If you can't seem to keep your home nice and warm this winter, you may be dealing with attic insulation problems. Blown insulation is one of several methods that you can use to add insulation material to your home's attic space. The following details how the process works, as well as its benefits and drawbacks.
How Does It Work?
The concept behind blown insulation is a relatively simple one. Instead of using solid fiberglass batts, installers use specialized pneumatic equipment to blow insulation into the attic space until the appropriate density has been reached. The loose material used for blown insulation is usually made up of cellulose, mineral wool or fiberglass.
Each material has its own R-values and unique insulation properties. For example, blown mineral wool features an R-value of 3.10 per inch of blown insulation, while cellulose and fiberglass offer R-values of 3.21 and 2.20 per inch, respectively.
How Much Does It Cost?
According to The Family Handyman, you can expect a professional to charge anywhere from $1,500 to $2,000 to blow insulation into a 1,200-square-foot home. Keep in mind that the cost of having your attic insulated using this method depends not only on the type of insulating material used but also the square footage of your home as well as any discounts or specials offered by the installing contractor.
You could always save on the cost of labor by installing the insulation yourself. However, the process could turn out to be tedious and time-consuming for do-it-yourselfers. Plus, there's also the cost and hassle of renting the equipment needed to carry out the installation. In most cases, it's easier to have the professionals handle the task.
What Are The Benefits And Drawbacks?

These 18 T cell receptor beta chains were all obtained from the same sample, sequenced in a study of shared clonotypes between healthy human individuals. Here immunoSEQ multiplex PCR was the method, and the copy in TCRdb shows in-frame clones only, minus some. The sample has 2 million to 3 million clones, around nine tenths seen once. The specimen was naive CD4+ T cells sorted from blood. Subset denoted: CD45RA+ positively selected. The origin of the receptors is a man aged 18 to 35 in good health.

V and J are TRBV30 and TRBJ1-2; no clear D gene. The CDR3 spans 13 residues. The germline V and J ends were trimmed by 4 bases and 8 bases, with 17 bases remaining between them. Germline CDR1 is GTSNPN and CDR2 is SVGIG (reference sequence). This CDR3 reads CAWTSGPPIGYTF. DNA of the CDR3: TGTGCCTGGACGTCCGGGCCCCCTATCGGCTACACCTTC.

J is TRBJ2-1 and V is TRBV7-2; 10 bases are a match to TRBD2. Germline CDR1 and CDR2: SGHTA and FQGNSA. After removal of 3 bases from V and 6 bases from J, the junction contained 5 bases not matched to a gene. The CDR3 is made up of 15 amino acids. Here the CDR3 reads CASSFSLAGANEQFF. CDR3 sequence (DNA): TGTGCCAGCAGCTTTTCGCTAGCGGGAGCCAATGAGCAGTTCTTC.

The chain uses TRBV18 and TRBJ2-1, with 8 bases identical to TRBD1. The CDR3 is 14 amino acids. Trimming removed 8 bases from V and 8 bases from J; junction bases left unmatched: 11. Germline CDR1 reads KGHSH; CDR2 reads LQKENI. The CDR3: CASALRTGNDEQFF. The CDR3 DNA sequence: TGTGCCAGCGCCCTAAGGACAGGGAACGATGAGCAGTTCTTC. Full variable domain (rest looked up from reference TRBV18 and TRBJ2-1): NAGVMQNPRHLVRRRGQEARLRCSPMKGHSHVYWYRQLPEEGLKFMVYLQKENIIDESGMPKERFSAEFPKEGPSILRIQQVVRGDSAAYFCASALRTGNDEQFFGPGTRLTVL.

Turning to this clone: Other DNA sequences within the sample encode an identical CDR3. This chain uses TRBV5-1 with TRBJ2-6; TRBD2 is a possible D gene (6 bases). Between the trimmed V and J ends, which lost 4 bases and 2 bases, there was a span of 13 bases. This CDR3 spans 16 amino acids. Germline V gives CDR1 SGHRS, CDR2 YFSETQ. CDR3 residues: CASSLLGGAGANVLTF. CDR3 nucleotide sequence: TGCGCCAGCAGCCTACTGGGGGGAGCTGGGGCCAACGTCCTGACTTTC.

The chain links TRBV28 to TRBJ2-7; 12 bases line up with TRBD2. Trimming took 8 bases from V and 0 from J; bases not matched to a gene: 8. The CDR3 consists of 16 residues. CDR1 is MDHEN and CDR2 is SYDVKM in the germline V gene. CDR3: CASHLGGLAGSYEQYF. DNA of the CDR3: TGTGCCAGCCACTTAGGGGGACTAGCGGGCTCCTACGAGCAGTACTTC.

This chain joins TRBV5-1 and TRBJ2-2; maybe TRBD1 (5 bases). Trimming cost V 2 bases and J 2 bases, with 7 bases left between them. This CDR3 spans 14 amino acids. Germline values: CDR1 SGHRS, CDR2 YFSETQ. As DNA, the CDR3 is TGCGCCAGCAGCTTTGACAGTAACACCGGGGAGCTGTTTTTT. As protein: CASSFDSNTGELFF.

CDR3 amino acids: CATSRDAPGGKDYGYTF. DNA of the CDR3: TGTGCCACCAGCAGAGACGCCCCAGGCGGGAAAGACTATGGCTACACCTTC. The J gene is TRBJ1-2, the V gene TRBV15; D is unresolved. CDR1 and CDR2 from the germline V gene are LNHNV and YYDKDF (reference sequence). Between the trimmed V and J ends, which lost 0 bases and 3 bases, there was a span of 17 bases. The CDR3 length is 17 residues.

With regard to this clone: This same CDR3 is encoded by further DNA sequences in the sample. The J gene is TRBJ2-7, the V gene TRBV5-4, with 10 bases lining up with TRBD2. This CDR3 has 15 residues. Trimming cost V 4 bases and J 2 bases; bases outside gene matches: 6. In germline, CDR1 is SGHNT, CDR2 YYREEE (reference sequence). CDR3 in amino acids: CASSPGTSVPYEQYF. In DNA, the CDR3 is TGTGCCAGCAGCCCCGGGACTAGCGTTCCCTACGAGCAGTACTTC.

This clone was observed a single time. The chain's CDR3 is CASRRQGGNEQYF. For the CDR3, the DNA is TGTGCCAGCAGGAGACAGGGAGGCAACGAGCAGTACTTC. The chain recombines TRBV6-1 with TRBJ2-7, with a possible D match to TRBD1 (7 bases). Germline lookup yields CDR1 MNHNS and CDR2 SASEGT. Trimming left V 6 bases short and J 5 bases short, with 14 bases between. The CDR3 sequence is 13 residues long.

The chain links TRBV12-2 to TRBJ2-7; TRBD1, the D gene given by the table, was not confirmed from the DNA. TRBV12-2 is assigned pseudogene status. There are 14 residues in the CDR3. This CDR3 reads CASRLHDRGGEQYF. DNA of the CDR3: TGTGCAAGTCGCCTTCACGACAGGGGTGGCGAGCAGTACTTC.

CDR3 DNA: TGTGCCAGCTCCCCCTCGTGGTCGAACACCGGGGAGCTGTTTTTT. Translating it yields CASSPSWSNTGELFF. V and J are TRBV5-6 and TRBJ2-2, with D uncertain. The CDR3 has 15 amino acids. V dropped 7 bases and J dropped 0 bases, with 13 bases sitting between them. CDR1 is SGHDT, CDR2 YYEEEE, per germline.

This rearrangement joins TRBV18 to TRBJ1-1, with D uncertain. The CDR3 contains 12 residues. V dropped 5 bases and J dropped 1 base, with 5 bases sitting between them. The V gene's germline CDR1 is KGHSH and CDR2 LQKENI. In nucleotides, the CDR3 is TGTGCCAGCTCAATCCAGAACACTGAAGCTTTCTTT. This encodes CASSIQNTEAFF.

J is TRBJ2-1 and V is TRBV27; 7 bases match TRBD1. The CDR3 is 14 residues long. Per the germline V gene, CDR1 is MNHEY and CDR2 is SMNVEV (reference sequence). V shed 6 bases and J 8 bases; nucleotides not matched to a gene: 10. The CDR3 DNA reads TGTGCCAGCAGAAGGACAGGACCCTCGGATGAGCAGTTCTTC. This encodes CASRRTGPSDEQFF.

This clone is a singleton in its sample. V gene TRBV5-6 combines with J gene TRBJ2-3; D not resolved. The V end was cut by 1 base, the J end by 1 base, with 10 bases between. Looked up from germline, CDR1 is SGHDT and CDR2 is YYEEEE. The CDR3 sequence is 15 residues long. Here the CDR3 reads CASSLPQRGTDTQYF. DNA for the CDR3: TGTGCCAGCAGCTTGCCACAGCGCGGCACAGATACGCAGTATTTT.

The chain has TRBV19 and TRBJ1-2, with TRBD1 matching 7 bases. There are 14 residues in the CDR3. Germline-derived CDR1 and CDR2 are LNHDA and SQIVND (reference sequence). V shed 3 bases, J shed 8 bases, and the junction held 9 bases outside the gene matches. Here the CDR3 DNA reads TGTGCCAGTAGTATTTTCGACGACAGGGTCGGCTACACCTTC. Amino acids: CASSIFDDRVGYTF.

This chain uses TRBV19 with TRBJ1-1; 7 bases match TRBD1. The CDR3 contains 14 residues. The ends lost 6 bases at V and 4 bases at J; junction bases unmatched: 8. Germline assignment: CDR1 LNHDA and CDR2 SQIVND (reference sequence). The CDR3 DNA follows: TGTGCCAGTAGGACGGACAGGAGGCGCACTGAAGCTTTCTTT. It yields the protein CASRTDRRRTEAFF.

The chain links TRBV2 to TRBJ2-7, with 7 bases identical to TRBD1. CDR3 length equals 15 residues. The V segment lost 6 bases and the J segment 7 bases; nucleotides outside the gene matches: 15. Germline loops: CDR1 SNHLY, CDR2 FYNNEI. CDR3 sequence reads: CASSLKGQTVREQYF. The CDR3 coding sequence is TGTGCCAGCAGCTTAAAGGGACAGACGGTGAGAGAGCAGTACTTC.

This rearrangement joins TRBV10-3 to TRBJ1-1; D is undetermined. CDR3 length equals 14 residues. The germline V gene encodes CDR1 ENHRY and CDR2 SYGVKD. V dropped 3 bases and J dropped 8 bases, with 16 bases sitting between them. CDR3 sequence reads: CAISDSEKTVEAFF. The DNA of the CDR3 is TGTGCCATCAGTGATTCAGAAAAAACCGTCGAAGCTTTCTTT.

One benefit of blown attic insulation is its ability to reach areas that are normally difficult to insulate. Blown attic insulation is perfect for insulating enclosed cavities and awkward areas. Blown cellulose insulation is also ideal for green home improvement projects, given that it's made out of recycled newspapers and other paper products.
However, there are a couple of downsides to consider:
- Blown attic insulation settles over time, which could result in a slight loss of R-value.
- Blown attic insulation can become prone to mold and mildew development if it's exposed to intense levels of moisture for long periods of time.
Is It Better Than Fiberglass Batt Insulation?
Blown attic insulation is often an attractive alternative to fiberglass batts due to the former method's ability to fill in various spaces within the attic. In contrast, fiberglass batts are bound to leave behind gaps and voids unless specific pieces are cut out and pushed into place. However, fiberglass batts don't require the specialized equipment needed for blown attic insulation, making the installation process cheaper, not to mention easier for do-it-yourselfers to complete.
For more information, consider contacting a professional like those at All Weather Shield Inc.